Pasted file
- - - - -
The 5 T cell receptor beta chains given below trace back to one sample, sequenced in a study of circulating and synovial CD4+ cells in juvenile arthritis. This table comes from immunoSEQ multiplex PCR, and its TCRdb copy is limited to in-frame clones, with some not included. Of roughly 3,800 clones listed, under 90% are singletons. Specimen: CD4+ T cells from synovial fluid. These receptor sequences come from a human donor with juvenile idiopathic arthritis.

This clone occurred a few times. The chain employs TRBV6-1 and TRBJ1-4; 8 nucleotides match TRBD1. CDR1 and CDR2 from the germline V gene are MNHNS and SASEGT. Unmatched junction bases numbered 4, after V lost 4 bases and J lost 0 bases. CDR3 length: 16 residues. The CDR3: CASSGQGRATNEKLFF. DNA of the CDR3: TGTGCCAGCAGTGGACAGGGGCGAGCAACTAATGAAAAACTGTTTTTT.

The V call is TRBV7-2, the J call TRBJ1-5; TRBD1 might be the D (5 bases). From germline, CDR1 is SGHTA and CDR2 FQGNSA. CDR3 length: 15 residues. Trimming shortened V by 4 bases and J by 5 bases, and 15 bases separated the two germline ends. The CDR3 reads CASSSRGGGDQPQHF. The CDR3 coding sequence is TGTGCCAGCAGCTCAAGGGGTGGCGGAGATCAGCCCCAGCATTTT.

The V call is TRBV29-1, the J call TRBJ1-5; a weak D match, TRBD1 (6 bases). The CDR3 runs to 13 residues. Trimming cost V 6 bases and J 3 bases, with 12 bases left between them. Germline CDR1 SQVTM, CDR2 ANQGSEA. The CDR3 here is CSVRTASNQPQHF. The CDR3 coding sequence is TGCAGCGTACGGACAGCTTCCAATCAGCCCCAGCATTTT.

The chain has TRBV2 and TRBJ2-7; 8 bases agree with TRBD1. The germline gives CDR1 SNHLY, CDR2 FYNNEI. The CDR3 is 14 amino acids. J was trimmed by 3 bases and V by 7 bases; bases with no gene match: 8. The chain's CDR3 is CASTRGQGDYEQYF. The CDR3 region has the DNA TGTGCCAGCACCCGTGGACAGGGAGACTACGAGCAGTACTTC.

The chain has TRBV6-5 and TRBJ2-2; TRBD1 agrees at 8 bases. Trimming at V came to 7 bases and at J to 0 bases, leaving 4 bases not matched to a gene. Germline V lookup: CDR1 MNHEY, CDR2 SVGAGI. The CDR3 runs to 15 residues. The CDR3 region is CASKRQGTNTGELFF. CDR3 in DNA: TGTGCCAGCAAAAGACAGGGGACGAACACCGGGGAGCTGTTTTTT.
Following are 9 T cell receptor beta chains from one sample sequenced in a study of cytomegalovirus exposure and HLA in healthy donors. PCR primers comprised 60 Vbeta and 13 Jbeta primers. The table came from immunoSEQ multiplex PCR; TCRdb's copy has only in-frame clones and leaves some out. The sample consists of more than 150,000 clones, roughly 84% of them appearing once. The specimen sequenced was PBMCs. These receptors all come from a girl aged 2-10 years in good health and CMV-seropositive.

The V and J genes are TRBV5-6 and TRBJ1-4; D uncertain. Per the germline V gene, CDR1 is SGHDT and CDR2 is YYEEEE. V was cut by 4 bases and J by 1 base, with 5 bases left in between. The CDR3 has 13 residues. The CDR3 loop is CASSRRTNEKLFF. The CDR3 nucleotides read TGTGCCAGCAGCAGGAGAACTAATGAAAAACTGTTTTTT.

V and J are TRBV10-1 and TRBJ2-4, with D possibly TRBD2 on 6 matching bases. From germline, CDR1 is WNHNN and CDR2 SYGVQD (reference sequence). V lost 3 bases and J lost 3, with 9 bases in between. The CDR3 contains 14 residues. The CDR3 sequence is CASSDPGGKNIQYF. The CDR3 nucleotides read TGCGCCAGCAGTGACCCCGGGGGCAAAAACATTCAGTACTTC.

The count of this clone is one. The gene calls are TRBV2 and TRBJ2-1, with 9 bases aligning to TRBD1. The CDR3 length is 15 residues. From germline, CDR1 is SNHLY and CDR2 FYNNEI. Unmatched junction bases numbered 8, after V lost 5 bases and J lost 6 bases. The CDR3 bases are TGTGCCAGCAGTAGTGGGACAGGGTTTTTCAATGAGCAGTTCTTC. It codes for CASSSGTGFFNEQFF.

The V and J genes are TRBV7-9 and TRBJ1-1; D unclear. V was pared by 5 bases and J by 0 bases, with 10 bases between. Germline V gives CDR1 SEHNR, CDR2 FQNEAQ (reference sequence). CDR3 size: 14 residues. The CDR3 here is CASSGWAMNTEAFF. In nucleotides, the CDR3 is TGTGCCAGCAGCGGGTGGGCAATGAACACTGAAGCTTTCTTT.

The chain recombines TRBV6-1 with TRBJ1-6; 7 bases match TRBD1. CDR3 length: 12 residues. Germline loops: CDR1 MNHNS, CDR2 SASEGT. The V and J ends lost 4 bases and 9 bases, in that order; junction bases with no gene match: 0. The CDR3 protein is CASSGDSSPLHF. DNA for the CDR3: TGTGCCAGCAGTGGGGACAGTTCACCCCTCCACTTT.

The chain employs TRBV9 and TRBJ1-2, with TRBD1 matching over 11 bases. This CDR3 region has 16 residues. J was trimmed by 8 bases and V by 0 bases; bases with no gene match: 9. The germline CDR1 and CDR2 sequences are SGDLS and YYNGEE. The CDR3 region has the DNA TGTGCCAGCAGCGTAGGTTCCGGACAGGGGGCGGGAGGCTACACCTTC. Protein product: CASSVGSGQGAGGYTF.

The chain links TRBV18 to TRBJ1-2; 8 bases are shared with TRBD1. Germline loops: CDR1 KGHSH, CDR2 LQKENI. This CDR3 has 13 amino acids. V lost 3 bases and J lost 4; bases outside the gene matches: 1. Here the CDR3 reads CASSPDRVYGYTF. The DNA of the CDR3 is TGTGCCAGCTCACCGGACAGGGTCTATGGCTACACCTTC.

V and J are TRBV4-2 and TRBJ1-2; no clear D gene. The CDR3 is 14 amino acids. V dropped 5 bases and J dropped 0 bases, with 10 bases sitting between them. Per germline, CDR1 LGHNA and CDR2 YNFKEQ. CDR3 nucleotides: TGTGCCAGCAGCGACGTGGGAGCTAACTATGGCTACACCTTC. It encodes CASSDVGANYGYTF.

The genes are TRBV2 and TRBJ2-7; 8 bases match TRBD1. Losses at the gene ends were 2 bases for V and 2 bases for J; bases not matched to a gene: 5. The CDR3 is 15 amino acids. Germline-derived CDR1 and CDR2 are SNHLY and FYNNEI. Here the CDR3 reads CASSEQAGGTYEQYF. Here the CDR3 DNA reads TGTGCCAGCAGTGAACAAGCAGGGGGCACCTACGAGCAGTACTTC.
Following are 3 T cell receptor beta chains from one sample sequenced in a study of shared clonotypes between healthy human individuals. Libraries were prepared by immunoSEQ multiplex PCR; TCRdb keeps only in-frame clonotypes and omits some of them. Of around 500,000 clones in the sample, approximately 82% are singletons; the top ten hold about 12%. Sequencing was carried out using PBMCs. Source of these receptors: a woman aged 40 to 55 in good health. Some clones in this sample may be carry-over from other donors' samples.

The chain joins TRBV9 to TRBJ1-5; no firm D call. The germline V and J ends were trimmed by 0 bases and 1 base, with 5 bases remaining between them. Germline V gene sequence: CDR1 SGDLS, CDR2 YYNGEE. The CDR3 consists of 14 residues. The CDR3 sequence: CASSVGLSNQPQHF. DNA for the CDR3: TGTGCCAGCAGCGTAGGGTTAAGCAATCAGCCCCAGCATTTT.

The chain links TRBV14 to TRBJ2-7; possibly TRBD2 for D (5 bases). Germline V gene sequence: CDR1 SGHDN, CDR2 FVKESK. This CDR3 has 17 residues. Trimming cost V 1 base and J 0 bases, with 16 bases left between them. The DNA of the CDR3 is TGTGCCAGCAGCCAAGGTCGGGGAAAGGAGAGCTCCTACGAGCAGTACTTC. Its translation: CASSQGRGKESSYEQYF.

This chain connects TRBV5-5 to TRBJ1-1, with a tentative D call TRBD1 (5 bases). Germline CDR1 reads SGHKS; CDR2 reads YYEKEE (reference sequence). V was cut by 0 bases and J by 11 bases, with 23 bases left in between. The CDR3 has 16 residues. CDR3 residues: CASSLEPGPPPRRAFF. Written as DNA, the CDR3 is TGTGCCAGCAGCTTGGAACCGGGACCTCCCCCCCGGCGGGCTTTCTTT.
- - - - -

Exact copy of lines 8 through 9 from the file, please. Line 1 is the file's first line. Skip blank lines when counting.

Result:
The V and J genes are TRBV5-6 and TRBJ1-4; D uncertain. Per the germline V gene, CDR1 is SGHDT and CDR2 is YYEEEE. V was cut by 4 bases and J by 1 base, with 5 bases left in between. The CDR3 has 13 residues. The CDR3 loop is CASSRRTNEKLFF. The CDR3 nucleotides read TGTGCCAGCAGCAGGAGAACTAATGAAAAACTGTTTTTT.

V and J are TRBV10-1 and TRBJ2-4, with D possibly TRBD2 on 6 matching bases. From germline, CDR1 is WNHNN and CDR2 SYGVQD (reference sequence). V lost 3 bases and J lost 3, with 9 bases in between. The CDR3 contains 14 residues. The CDR3 sequence is CASSDPGGKNIQYF. The CDR3 nucleotides read TGCGCCAGCAGTGACCCCGGGGGCAAAAACATTCAGTACTTC.